Memory loss is not a normal or
natural process of aging.
Jessica noticed feeling fuzzy in her mind more and more after she reached her 70’s. She joked about being muddle-minded and excused herself laughing about having a ‘senior moment’ when she couldn’t remember an important fact. Jessica had always prided herself on being sharp and so wasn’t about to let age steal her quick wits. So she decided to get proactive about her brain and began energetically exercising her mind. She was amazed by the results.
The brain is an organ and like all organs in the human body it experiences some natural changes as we age, yet loss of memory does not have to be one of them. Mental decline due to aging is preventable and even reversible with the right attitude and some dedication to exercising the mind.
According to Dr. Dharma Signh Khalsa, President and Medical Director of the Alzheimer’s Research & Prevention Foundation, seniors and the elderly can avoid mental aging by keeping the brain active. By proactively engaging the mind in “vigorous mental exercise” he calls brain aerobics, Dr. Khalsa states that mind and memory can be improved in those starting to show signs of mental deterioration. The theory that it is normal and inevitable for the elderly to experience memory loss is no longer believed to be true.
Let Einstein be your role model
Albert Einstein has long been considered the most brilliant man in history, yet he had very normal brain cells. After his death, a pathologist examined Einstein’s brain tissue and discovered that the cells, or neurons, were no different from that of an average person. What was surprising was that the supporting structure around Einstein’s brain cells was far more developed than average. These supporting structures, called glial cells, are the connections or pathways between brain cells allowing them to communicate effectively. Einstein’s glial cells were numerous and well developed which could account for his remarkable intellectual ability.
It is a proven fact that certain brain challenging activities will improve existing glial cells as well as actually create new ones. Studies show that mental exercise regenerates brain cells, causing them to grow larger and stronger and become more resistant to the effects of aging. Cognitive exercise also increases the number of connections in the brain which unlocks, activates and sustains brain power no matter what our age, but to be effective the mental activity must meet three criteria:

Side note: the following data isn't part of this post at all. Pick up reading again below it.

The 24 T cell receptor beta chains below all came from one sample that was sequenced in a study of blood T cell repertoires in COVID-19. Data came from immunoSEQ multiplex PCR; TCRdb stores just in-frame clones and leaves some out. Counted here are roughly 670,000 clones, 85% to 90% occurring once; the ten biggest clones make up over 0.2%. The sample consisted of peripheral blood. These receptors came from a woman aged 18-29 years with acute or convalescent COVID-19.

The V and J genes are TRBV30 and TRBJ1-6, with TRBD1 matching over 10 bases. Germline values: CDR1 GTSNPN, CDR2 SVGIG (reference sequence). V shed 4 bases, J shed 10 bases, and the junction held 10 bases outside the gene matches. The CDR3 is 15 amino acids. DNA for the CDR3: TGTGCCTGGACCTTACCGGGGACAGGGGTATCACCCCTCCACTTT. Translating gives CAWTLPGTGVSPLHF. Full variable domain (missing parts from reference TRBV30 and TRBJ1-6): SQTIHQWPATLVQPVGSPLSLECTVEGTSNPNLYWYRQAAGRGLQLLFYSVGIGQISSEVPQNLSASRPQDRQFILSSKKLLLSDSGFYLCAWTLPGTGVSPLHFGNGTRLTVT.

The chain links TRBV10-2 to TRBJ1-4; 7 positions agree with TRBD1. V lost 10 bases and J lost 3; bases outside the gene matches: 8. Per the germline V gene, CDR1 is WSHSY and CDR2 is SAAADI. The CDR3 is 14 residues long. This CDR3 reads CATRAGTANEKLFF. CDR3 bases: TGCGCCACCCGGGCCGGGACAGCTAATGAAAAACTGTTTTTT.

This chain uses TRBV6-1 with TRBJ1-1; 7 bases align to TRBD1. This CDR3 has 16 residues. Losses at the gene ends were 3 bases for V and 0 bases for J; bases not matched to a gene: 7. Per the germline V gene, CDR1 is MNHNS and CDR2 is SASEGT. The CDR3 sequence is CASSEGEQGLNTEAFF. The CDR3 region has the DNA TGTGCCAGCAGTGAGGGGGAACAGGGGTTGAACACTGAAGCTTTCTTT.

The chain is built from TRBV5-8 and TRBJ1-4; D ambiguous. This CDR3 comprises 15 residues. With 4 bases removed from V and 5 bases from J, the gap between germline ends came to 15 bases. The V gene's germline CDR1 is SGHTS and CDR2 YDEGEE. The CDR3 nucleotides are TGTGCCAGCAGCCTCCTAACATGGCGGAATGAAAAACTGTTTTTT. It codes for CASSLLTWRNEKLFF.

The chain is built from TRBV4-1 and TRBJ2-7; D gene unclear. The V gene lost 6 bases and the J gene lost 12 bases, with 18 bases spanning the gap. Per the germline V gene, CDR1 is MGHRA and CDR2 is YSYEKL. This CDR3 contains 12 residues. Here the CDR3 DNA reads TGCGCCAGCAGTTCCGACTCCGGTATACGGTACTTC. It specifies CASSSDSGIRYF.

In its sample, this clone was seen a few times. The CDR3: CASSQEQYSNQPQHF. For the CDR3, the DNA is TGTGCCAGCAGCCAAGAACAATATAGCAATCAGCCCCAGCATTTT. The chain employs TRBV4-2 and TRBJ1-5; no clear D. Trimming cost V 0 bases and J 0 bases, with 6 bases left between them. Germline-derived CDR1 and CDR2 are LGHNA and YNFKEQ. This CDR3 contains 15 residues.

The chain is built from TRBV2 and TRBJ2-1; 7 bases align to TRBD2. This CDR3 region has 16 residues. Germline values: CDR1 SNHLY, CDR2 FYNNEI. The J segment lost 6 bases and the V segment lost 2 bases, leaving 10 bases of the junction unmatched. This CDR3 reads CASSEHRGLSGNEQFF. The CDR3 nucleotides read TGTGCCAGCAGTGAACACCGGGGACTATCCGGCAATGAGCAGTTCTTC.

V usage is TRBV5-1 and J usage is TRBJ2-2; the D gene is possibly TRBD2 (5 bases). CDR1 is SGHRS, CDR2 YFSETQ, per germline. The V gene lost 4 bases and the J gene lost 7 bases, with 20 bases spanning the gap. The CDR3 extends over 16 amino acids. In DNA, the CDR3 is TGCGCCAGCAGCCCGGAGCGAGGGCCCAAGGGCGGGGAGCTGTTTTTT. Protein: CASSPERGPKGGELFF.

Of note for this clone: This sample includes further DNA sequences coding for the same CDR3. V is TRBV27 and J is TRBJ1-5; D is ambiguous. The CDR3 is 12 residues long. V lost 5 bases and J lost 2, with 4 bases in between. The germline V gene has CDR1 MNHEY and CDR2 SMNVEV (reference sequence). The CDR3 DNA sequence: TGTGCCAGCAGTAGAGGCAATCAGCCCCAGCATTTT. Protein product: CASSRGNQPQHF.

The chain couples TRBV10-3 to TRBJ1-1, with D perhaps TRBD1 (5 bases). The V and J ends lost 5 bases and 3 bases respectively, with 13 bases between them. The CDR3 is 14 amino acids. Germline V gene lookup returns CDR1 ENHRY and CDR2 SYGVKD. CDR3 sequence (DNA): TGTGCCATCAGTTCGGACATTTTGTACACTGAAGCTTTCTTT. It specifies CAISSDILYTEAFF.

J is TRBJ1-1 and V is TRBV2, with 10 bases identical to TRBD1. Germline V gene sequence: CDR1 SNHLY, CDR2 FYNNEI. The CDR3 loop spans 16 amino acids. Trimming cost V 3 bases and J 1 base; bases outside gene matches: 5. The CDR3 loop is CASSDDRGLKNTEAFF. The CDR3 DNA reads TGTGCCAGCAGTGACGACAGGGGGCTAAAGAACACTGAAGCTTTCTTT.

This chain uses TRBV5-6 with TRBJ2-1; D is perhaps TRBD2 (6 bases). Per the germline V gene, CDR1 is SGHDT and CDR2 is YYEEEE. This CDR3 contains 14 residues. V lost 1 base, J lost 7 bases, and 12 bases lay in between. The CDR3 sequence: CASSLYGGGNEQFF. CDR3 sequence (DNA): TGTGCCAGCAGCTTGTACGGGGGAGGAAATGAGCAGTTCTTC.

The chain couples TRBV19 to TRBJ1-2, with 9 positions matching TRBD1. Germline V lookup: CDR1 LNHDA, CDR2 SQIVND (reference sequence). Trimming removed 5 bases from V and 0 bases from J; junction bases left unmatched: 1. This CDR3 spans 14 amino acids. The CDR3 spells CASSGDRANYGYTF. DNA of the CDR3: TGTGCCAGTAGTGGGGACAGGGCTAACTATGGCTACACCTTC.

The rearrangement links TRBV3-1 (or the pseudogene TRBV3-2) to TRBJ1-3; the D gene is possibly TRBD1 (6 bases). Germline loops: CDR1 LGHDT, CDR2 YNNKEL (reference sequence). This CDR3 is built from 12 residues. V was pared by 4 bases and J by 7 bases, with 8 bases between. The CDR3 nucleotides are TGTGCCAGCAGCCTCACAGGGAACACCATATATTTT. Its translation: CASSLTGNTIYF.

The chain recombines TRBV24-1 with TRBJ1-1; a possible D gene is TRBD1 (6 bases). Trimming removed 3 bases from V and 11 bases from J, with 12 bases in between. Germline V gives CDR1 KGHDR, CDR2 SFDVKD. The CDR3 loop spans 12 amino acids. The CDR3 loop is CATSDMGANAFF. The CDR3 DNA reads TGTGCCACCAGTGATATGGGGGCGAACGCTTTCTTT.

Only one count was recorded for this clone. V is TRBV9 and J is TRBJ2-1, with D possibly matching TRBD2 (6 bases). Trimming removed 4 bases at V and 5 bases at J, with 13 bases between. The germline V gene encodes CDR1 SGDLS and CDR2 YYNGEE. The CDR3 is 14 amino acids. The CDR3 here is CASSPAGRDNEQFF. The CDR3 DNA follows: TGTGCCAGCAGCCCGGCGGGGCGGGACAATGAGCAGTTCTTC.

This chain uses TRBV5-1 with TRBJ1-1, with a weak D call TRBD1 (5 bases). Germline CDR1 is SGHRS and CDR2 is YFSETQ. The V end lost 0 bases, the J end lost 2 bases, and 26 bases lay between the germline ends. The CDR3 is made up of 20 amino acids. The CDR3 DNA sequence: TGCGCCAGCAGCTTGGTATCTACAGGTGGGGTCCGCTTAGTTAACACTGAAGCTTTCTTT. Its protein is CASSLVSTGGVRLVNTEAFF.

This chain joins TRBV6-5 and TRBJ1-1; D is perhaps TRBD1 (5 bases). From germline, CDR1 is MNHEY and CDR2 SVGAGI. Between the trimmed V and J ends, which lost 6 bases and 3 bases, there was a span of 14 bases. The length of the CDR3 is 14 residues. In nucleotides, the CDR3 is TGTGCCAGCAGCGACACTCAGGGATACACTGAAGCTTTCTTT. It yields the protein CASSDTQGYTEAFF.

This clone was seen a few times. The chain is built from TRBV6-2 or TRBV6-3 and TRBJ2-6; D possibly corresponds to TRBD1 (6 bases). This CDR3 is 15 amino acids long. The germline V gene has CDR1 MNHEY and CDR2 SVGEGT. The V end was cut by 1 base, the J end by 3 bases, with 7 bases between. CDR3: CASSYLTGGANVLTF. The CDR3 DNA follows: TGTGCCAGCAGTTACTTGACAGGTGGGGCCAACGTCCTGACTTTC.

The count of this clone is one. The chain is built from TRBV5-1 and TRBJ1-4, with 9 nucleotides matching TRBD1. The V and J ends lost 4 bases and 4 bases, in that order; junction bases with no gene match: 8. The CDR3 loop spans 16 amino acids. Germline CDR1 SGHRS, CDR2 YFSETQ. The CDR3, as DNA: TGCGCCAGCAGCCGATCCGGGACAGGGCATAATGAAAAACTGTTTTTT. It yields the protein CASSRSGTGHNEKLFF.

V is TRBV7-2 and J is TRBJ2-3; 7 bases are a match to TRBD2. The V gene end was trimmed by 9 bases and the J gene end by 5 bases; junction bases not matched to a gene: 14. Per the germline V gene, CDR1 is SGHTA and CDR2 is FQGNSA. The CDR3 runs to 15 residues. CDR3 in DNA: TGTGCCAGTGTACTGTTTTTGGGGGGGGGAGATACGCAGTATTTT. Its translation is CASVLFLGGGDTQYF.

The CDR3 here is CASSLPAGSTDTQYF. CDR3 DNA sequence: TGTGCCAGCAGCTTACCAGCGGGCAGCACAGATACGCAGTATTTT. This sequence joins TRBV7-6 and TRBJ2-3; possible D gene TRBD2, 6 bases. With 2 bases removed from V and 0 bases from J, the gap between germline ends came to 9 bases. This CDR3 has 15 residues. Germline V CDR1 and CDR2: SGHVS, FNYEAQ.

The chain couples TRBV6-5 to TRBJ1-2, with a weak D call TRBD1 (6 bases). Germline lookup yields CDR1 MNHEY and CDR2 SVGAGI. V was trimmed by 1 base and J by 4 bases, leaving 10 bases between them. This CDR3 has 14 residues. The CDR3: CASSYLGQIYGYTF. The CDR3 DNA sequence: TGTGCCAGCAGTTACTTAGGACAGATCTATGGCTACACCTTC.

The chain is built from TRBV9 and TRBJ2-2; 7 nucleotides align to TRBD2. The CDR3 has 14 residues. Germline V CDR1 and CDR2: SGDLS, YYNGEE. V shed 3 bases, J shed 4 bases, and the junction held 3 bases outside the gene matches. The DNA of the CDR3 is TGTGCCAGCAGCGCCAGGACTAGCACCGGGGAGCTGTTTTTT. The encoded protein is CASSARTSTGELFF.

1. It must engage your attention
2. It must break up a routine activity in an unexpected way
3. It must involve two or more of the senses.
How to exercise the brain
Just as physical exercise is essential to healthy longevity; mental exercise is the key to fighting loss of cognitive ability and memory, and a combination of the two is the best bet to remaining mentally agile as we age. Recent studies show that greatest results are found with a combination of physical and mental exercise. A 30 minute exercise routine, such as brisk walking, followed by stretching and then a 15-20 minute mental exercise, like a crossword puzzle, increases the efficiency and power of the brain. Jolting the brain out of its normal routines is also a brilliant way to improve cognitive agility. Learning a new language or reading a book for 10 minutes upside down stimulates the brain in amazing ways.
It is pretty easy
Like all things we should do, getting into the habit of actually doing them is the hardest part. Mental exercises or activities are easy and can be fun. Since the combination of physical and mental exercise gets the best results, it is a good idea to add a few cognitive activities to the end of a morning exercise routine. Follow a yoga session with 20 minutes working working on a cross word puzzle or take a brisk walk with a friend and discuss current events. Playing electronic games such as Sudoku or word finding games on your phone or tablet is great way to rest after a session lifting hand weights or swim laps followed by working on a jigsaw puzzle.
It has often said you can’t teach old dog new tricks, but learning new things, especially for the aging, will improve brain functions, regenerate lost cognitive abilities and improve short term memory. So avoid watching TV and instead pick up a good book, write a poem, play a word game, get going with new a hobby or learn a new language. Proactively pursuing mental activity will improve connections in the brain, stimulate the mind and help improve memory.
Kate McCarthy is Director of Operations for HomeAid Health Care which provides services for the elderly who wish to remain safe and independent at home. HomeAid is sister company to Prairie Home Assisted Living which has served the physical, spiritual, mental and health needs of their Residents since 1999. Together the two family owned companies provide comprehensive care for the elderly in the Fox Valley of Wisconsin.
“The Power of Brain Aerobics: Maximize your Memory” brochure. Alzheimer’s Research & Prevention Foundation.